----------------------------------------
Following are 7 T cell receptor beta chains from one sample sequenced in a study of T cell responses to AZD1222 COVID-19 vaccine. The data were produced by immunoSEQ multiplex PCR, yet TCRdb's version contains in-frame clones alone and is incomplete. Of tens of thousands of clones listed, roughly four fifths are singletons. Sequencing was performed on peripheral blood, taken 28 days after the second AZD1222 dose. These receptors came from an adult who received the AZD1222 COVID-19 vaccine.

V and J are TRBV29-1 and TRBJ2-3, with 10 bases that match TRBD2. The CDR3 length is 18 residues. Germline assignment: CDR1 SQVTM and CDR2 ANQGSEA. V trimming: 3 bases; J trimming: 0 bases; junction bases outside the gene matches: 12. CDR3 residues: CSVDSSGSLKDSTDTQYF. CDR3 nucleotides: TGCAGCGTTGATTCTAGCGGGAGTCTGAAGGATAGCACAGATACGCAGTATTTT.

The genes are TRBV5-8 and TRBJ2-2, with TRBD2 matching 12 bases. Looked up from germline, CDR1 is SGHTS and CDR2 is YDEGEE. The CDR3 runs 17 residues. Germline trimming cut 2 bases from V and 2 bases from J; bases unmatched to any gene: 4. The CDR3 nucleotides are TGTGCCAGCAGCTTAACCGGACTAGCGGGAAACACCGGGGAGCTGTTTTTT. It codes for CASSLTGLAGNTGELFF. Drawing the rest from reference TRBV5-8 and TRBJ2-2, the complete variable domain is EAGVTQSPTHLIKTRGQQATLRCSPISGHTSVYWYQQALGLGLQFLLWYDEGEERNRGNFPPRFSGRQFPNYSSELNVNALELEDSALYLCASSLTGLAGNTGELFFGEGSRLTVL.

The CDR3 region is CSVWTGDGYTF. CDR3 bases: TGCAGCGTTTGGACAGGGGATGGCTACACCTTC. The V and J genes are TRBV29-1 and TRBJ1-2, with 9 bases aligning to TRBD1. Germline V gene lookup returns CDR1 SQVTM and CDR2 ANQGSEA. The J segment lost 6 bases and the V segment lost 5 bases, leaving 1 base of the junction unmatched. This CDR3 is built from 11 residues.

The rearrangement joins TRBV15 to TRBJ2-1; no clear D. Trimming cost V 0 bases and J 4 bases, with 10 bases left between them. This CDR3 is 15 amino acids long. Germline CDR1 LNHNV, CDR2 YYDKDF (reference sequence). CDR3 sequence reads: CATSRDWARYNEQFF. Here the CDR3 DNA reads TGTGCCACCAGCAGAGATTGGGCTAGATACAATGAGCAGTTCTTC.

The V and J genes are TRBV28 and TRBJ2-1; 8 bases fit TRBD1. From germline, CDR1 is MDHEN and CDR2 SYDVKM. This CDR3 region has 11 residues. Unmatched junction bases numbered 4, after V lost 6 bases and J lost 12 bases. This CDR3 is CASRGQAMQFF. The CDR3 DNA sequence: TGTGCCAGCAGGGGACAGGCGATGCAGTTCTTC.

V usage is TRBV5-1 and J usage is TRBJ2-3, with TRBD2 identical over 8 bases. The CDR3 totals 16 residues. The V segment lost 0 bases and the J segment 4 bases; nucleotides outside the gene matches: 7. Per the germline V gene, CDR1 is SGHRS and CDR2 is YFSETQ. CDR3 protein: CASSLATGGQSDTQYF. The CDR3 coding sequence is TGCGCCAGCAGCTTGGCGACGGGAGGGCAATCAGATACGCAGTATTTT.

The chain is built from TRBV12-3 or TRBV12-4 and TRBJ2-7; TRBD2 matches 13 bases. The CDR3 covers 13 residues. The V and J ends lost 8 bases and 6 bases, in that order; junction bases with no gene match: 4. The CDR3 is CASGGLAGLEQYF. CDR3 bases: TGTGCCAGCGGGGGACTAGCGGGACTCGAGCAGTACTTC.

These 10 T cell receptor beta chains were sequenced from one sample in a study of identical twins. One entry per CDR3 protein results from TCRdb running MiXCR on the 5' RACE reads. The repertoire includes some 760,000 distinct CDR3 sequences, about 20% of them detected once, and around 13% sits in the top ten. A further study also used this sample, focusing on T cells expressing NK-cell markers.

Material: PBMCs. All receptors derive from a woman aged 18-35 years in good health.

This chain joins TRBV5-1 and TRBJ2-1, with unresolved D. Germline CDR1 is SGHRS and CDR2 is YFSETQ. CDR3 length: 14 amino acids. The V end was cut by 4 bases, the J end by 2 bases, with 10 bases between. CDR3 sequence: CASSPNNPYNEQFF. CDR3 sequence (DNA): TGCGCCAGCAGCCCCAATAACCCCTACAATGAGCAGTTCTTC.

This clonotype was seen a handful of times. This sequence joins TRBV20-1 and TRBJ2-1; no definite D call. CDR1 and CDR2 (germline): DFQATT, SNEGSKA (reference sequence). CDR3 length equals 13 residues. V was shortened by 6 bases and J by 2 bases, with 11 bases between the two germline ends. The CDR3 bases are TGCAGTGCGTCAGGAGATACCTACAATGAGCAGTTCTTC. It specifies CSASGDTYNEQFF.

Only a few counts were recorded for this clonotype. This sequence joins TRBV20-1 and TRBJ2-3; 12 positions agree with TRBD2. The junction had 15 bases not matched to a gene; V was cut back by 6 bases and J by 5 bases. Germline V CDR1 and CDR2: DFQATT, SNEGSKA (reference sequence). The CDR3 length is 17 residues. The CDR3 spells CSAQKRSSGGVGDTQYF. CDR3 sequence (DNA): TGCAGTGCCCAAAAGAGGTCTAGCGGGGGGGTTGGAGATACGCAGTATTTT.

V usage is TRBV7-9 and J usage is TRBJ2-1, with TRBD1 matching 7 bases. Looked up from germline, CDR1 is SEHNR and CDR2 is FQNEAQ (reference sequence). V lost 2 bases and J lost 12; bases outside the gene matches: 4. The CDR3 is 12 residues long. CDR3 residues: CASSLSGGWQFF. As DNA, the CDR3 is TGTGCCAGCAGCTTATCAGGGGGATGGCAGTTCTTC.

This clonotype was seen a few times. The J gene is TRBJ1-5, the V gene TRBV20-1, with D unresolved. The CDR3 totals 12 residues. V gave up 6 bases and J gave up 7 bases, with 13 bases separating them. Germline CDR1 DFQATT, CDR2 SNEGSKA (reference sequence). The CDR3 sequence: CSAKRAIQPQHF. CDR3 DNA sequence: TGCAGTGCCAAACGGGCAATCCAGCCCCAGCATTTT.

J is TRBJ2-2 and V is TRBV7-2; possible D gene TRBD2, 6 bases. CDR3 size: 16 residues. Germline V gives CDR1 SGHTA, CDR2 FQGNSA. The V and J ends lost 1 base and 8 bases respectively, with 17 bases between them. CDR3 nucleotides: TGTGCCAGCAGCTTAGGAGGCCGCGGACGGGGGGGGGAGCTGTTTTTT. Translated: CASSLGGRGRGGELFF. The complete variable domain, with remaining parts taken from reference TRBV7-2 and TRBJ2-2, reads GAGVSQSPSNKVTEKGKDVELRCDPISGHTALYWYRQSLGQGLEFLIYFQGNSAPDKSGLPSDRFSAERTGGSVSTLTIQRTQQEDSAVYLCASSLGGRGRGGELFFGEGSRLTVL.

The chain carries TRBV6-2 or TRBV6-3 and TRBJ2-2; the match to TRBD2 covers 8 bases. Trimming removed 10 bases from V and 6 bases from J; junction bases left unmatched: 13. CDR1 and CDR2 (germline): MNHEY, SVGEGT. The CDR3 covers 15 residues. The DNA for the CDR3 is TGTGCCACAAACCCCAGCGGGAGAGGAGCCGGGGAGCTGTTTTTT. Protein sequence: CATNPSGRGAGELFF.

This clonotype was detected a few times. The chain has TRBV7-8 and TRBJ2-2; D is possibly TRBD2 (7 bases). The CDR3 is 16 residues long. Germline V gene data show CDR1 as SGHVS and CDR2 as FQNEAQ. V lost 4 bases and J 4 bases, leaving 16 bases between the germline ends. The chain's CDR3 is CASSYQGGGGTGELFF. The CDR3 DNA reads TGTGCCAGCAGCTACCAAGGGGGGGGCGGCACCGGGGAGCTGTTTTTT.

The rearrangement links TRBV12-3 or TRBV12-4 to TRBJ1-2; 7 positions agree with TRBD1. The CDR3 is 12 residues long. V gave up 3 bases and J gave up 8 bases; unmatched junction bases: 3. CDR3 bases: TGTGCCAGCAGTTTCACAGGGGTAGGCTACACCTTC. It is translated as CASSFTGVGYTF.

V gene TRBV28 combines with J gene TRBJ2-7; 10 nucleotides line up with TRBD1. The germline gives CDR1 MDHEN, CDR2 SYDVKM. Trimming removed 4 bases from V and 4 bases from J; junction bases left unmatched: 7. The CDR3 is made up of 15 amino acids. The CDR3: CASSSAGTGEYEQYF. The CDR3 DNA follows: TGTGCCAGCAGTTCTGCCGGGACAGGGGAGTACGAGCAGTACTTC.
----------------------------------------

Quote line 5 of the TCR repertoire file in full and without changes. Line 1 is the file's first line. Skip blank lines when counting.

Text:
The rearrangement joins TRBV15 to TRBJ2-1; no clear D. Trimming cost V 0 bases and J 4 bases, with 10 bases left between them. This CDR3 is 15 amino acids long. Germline CDR1 LNHNV, CDR2 YYDKDF (reference sequence). CDR3 sequence reads: CATSRDWARYNEQFF. Here the CDR3 DNA reads TGTGCCACCAGCAGAGATTGGGCTAGATACAATGAGCAGTTCTTC.